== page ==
This project is perched on a narrow sloping hillside site with impressive views overlooking Port of Spain. Architect Mark Raymond resolved the sloping site on three levels: bedrooms on the upper level, living spaces at the middle and informal recreation spaces at the lowest level where the salt water swimming pool is located. The main entrance to the house is at the middle level. A circulation spine is located along the entire eastern side with living spaces on the western side of the long rectangular plan. There are a series of exterior terraces stepping down and related to the various levels of the house.

Because of the vistas over Port of Spain there is extensive use of glazing that is protected from the sun with horizontal louver sunscreens. The main living space at the middle level enjoys the prime view of the city overlooking the recreation room at the lowest level thus creating a spacious feel to the house. The master bedroom is surrounded by floor to ceiling glass on three sides affording a panoramic view of the city from bed.

The exterior architectural forms and features are limited to a simple white rectangular cubic box with horizontal louvered sunscreens. The interiors are sparse furnished in keeping with the contemporary aesthetic.

One of the unique features of the house is a glass skylight running the entire length of the house over the circulation spine and staircase that illuminates the walkway and adjacent spaces creating a bright and cheerful interior.

Extensive use of gabion baskets are used to create retaining walls around the property using rubble stone excavated on site.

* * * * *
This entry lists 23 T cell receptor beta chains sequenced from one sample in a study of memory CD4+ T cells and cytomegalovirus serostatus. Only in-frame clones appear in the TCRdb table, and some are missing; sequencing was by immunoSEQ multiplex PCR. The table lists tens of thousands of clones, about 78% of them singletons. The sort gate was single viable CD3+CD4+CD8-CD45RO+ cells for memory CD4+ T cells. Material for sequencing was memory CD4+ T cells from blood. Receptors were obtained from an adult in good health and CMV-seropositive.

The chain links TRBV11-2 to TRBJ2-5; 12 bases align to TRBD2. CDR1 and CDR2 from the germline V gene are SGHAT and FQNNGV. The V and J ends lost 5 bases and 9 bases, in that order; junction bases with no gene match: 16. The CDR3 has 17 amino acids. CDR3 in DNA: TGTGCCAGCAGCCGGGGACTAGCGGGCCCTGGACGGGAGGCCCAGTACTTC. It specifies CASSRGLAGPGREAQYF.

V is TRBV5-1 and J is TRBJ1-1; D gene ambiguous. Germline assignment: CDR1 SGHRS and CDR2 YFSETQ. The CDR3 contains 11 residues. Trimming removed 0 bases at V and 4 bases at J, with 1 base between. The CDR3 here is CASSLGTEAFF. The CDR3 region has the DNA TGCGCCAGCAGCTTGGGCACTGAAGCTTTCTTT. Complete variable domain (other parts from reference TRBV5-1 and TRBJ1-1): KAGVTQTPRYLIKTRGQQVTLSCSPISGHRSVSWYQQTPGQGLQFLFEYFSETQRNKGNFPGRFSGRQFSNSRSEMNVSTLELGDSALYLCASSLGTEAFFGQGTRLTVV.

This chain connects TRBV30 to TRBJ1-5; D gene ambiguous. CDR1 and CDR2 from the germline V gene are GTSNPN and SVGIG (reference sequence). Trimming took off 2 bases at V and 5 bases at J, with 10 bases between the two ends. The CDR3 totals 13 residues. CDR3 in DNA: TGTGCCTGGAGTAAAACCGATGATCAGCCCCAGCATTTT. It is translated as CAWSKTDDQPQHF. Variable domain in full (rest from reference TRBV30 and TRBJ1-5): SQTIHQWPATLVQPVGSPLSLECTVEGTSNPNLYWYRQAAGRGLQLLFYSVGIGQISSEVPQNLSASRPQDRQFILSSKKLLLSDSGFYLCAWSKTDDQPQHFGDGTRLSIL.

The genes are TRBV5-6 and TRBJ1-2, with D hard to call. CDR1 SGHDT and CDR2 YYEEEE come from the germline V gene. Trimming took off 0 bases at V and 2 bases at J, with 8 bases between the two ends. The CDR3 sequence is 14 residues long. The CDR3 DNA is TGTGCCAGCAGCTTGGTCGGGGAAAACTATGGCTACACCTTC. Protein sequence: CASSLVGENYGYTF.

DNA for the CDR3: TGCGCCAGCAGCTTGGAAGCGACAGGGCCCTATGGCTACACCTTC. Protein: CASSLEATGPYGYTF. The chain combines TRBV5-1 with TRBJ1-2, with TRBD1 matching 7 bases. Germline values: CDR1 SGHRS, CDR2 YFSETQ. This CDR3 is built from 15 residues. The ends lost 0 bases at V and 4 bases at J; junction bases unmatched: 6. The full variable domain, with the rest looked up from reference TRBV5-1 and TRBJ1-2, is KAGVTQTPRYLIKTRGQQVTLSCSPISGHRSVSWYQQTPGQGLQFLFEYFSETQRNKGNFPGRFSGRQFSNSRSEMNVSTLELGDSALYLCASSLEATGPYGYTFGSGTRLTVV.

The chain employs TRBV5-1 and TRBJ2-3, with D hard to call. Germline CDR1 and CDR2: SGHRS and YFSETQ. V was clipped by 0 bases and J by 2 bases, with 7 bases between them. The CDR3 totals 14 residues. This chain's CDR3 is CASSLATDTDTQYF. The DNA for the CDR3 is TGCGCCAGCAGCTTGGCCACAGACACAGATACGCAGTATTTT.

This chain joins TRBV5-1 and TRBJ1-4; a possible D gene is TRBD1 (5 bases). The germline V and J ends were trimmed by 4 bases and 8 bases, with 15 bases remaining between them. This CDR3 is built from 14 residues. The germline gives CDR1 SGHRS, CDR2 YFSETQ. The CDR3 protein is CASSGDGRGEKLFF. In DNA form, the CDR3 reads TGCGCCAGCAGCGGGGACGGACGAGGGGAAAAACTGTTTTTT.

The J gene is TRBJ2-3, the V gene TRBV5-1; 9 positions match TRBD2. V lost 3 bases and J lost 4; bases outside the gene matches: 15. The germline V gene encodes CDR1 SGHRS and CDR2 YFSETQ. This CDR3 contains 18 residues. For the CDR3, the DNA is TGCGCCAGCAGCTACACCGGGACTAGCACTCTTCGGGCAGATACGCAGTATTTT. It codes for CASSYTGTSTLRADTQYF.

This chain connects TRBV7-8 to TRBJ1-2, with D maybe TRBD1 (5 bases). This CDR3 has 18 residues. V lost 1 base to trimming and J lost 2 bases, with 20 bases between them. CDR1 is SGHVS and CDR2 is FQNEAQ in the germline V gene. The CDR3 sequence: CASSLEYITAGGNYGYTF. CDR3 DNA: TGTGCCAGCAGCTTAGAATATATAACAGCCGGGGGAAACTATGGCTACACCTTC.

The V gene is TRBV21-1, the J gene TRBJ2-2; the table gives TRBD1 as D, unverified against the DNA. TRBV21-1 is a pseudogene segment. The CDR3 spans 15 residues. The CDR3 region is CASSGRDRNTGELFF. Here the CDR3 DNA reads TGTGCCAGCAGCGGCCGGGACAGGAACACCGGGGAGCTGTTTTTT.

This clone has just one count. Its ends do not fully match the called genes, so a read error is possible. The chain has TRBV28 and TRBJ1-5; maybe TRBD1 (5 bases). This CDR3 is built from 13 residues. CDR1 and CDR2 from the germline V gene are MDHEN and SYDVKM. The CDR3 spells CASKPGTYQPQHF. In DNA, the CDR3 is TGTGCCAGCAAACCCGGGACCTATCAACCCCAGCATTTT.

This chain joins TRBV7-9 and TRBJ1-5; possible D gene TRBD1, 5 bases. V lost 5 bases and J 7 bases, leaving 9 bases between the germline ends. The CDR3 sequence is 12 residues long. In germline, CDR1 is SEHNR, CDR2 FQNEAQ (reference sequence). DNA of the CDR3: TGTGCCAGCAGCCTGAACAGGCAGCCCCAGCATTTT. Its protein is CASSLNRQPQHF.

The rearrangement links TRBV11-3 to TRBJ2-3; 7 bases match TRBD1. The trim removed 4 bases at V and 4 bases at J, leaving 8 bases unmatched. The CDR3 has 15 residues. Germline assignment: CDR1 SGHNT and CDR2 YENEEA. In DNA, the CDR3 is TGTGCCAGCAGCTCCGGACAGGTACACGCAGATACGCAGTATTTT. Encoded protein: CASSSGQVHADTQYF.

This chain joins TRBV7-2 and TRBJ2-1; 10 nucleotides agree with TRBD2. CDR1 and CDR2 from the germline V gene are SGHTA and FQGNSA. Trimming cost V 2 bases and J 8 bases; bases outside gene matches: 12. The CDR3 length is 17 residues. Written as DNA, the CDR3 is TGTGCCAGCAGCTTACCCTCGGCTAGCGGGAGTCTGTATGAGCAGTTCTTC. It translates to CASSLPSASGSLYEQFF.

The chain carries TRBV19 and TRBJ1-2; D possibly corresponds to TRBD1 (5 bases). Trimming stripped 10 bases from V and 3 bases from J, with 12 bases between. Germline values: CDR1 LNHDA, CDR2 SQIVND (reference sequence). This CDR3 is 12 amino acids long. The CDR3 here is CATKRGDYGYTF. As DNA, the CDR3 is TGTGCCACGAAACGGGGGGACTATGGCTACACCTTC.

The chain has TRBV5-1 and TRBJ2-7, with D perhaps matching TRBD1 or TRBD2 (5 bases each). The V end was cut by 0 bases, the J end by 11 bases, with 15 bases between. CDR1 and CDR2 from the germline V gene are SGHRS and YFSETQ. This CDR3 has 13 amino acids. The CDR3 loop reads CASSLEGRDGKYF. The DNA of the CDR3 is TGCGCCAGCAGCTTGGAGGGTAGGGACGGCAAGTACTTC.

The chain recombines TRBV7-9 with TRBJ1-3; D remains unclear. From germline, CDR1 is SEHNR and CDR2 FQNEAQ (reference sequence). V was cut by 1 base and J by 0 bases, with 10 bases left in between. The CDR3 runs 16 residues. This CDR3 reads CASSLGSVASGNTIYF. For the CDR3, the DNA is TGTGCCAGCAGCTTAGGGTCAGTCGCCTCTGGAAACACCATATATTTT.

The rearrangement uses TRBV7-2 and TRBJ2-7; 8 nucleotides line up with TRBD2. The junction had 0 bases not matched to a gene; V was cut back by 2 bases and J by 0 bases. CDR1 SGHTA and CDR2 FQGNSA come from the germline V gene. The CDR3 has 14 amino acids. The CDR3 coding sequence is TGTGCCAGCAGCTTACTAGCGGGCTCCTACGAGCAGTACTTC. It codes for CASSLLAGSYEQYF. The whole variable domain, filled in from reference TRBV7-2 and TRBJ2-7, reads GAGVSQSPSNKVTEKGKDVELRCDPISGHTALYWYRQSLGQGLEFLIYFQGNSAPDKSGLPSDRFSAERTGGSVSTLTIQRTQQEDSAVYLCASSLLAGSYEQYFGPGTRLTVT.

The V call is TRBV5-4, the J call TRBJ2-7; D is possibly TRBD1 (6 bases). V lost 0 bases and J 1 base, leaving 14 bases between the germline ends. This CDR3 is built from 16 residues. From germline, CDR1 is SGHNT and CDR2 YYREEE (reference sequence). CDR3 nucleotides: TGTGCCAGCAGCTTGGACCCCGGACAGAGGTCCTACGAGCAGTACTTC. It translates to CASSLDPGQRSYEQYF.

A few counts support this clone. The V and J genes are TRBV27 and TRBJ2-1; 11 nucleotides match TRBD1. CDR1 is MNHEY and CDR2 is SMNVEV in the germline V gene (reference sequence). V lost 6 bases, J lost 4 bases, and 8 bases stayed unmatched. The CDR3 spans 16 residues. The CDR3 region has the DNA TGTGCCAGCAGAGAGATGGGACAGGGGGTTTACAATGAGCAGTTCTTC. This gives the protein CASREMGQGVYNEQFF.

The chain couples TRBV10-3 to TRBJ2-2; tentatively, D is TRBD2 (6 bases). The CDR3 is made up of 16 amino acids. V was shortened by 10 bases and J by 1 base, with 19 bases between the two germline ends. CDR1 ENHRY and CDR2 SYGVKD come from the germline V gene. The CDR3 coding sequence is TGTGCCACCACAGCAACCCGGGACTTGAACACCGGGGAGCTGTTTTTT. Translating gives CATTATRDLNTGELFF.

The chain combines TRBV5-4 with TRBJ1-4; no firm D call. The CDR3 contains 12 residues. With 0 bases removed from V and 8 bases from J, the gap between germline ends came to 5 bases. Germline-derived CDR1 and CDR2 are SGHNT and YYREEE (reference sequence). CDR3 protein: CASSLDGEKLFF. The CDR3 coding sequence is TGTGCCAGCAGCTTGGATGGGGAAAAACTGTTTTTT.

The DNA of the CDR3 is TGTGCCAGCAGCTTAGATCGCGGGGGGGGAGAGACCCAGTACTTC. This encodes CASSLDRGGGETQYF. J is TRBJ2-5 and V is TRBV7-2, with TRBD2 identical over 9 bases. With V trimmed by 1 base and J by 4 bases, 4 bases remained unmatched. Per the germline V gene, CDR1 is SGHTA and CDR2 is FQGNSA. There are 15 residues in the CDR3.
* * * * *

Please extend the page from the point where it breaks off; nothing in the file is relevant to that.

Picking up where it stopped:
I started photographing at about 8:00 AM and ended with a distant dusk shot at about 7:00 PM. Even though I would prefer to take my time doing a few very carefully worked out photographs, it’s quite surprising how many reasonable photos one can get in a short day. In terms of photography, the main challenge was capturing the exterior of the house because of the steep sloping hillside. Because the house is oriented on a north-south axis I had to work quickly during the morning period to get images while the sun was on the eastern side of the house. It was necessary for me to use the Hasselblad HC 24 mm super wide-angle lens to compose the subject matter in the frame. The western side of the house had to be photographed in the afternoon using the Hasselblad HC 210 mm lens from the closest location a few hundred meters away. The Hasselblad HC 50-110 mm lens came in useful to zoom and compose some of the detail shots. In terms of lighting I used two Nikon SB-910 flashes triggered with a Profoto Air Sync transmitter on a few of the interior shots.

While it’s important to scout a project beforehand and to plan out the day’s photography I found myself capturing new vistas as I moved around the house. The Tri-Level Hillside is a photogenic piece of architecture and only a few of the images I captured are included in this blog.


Tri-Level Hillside House in its environs

hillside house-suncreens

The south facade with horizontal sunscreen over framed glass walls


East elevation showing the house with swimming pool


Poolside open air terrace


West poolside sun deck terrace


City view from middle level


View from the upper bedroom level of the circulation spine with skylight


View from double height recreation space with skylight over circulation spine


View of city at dusk from living room overlooking double height recreation space below


View of city from bedroom with glass on three sides


View of cooking station


Stone gab ion basket walls, timber louver sunscreens, solid timber doors


View of open sunscreens along bedroom corridor


Transparent quality of timber sunscreens showing shadows from skylight in circulation spine